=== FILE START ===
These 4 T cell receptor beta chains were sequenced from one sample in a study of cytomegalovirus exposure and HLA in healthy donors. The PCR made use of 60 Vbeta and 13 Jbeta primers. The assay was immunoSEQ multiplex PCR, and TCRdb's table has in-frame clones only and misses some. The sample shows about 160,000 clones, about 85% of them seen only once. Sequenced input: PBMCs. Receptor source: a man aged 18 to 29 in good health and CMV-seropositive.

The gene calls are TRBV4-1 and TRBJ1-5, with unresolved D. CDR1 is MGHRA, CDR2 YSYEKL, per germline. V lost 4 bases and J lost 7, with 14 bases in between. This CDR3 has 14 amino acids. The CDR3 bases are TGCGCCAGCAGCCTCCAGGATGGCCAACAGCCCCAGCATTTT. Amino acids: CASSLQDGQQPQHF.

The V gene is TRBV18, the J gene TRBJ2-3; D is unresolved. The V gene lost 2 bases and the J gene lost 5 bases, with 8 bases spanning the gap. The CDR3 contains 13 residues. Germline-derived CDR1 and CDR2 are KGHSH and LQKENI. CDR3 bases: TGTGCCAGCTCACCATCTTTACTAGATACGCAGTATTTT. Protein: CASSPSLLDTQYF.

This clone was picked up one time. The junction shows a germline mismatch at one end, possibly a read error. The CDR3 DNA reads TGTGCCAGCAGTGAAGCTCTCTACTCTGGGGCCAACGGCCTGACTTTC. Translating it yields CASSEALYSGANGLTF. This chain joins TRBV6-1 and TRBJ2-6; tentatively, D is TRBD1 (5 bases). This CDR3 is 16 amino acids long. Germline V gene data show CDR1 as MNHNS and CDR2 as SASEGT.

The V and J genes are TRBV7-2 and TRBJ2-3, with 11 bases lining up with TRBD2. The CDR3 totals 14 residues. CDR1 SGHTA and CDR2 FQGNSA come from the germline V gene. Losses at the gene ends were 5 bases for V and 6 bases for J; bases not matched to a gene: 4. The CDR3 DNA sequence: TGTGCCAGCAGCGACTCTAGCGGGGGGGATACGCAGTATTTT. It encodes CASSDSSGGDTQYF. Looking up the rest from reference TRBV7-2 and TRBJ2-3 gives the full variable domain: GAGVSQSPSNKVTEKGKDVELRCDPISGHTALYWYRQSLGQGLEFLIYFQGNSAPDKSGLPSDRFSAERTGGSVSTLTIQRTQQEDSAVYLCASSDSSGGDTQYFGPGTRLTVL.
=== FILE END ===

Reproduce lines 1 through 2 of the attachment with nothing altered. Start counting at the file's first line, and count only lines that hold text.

These 4 T cell receptor beta chains were sequenced from one sample in a study of cytomegalovirus exposure and HLA in healthy donors. The PCR made use of 60 Vbeta and 13 Jbeta primers. The assay was immunoSEQ multiplex PCR, and TCRdb's table has in-frame clones only and misses some. The sample shows about 160,000 clones, about 85% of them seen only once. Sequenced input: PBMCs. Receptor source: a man aged 18 to 29 in good health and CMV-seropositive.

The gene calls are TRBV4-1 and TRBJ1-5, with unresolved D. CDR1 is MGHRA, CDR2 YSYEKL, per germline. V lost 4 bases and J lost 7, with 14 bases in between. This CDR3 has 14 amino acids. The CDR3 bases are TGCGCCAGCAGCCTCCAGGATGGCCAACAGCCCCAGCATTTT. Amino acids: CASSLQDGQQPQHF.